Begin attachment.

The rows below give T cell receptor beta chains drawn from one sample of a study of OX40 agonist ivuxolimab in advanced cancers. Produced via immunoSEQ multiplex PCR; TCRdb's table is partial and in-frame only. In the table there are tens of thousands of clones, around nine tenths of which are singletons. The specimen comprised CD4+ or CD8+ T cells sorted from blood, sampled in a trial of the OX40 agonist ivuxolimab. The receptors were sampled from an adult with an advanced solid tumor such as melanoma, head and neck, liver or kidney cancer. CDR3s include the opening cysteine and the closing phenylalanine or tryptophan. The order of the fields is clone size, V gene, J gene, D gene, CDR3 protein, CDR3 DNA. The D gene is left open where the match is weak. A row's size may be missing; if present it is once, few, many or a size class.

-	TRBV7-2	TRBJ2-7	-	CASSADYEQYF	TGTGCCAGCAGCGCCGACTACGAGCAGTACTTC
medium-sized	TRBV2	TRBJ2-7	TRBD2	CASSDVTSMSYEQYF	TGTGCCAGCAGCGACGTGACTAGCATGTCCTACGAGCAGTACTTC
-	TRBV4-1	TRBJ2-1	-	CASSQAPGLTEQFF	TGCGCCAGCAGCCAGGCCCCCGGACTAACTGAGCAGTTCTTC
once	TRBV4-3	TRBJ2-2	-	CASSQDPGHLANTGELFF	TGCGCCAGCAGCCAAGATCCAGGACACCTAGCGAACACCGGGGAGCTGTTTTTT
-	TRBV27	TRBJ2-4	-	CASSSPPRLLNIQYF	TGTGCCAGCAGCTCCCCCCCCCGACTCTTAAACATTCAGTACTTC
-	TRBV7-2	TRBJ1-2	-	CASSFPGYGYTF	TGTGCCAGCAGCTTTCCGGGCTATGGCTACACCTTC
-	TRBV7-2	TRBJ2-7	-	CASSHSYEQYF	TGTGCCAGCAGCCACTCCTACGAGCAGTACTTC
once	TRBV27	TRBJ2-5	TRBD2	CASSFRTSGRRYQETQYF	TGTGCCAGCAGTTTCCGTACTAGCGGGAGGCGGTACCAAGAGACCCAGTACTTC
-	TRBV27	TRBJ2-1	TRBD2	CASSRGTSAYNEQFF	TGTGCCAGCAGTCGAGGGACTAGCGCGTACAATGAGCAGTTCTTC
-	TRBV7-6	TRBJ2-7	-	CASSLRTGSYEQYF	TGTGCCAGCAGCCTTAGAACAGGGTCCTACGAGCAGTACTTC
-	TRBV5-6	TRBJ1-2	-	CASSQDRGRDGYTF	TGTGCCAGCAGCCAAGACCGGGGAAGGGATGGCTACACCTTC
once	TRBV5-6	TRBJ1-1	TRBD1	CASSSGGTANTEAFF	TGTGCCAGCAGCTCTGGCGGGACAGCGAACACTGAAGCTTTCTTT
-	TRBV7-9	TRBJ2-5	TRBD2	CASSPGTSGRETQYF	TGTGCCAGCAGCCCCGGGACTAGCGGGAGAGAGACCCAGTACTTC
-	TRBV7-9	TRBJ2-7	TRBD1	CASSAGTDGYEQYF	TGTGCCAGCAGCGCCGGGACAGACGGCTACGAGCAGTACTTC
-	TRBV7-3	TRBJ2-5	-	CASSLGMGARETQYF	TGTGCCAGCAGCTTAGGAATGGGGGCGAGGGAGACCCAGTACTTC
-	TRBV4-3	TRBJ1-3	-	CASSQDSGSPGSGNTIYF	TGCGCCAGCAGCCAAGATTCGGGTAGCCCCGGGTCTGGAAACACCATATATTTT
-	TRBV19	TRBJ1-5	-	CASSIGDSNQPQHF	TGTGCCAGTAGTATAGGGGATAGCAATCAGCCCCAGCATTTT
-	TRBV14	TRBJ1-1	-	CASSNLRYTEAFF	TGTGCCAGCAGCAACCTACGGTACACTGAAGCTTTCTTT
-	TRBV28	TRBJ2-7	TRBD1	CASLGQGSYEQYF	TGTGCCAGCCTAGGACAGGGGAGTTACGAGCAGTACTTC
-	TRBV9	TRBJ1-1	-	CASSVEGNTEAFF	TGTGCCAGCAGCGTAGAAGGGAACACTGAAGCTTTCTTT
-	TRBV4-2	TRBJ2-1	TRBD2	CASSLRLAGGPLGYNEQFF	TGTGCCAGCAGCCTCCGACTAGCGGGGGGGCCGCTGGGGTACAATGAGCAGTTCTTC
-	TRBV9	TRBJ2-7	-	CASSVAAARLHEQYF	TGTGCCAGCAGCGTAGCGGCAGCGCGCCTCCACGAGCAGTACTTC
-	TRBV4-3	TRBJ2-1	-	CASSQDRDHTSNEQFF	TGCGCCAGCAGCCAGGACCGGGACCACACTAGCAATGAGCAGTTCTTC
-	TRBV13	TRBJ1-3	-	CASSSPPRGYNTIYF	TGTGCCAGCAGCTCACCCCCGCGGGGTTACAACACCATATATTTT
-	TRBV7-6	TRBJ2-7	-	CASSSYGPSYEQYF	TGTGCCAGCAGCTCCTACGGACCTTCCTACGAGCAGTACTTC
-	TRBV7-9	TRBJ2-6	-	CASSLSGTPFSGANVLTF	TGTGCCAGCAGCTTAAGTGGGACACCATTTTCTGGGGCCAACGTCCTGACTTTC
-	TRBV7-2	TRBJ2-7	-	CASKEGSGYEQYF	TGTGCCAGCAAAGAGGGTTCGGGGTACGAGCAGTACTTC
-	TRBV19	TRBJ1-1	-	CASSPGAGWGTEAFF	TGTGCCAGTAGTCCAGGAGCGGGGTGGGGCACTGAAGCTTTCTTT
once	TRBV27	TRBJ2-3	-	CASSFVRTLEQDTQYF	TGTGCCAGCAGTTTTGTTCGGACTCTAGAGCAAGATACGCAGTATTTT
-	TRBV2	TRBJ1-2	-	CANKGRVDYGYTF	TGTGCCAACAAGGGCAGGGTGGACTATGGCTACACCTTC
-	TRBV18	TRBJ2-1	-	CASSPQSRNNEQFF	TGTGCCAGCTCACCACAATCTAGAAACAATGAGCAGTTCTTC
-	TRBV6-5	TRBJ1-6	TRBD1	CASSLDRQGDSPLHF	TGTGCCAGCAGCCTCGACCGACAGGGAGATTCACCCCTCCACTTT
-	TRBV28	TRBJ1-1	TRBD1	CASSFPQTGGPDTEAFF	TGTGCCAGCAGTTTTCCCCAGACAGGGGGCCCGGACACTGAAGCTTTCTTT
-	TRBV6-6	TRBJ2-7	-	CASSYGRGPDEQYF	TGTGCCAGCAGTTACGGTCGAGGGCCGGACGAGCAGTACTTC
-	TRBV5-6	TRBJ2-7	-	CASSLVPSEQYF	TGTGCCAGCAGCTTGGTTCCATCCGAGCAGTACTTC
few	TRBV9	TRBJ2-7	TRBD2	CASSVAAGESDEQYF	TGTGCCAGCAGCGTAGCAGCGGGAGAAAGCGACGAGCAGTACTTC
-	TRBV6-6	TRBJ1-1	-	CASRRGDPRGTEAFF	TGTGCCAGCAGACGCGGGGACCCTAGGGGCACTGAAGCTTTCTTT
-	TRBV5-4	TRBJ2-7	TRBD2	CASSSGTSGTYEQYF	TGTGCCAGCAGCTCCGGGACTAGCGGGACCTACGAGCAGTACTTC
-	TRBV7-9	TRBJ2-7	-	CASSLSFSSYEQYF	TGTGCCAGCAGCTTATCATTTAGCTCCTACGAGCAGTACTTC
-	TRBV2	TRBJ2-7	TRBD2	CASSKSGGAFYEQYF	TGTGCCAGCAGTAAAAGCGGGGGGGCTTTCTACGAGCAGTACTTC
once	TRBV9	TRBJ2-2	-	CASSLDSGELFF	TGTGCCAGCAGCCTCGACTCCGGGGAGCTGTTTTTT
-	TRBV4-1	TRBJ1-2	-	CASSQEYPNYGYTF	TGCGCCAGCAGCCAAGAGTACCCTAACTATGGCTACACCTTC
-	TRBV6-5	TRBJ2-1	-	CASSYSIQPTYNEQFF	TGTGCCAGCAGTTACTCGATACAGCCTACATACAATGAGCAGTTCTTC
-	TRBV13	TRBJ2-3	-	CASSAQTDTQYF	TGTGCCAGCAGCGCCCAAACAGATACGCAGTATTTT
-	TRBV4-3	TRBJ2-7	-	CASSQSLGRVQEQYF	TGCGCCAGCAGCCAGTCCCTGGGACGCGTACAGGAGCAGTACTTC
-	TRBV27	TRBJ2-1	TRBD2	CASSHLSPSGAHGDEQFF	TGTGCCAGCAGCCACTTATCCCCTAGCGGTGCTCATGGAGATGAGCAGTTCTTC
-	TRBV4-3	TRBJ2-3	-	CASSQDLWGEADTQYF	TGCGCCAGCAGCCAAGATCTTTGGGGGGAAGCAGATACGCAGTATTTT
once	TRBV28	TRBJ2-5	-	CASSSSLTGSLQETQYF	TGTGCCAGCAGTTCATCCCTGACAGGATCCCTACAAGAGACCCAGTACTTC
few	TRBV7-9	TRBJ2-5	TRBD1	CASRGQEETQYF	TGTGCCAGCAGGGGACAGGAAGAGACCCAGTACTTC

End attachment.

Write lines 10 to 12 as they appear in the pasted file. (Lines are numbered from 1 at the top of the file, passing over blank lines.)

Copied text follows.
-	TRBV27	TRBJ2-1	TRBD2	CASSRGTSAYNEQFF	TGTGCCAGCAGTCGAGGGACTAGCGCGTACAATGAGCAGTTCTTC
-	TRBV7-6	TRBJ2-7	-	CASSLRTGSYEQYF	TGTGCCAGCAGCCTTAGAACAGGGTCCTACGAGCAGTACTTC
-	TRBV5-6	TRBJ1-2	-	CASSQDRGRDGYTF	TGTGCCAGCAGCCAAGACCGGGGAAGGGATGGCTACACCTTC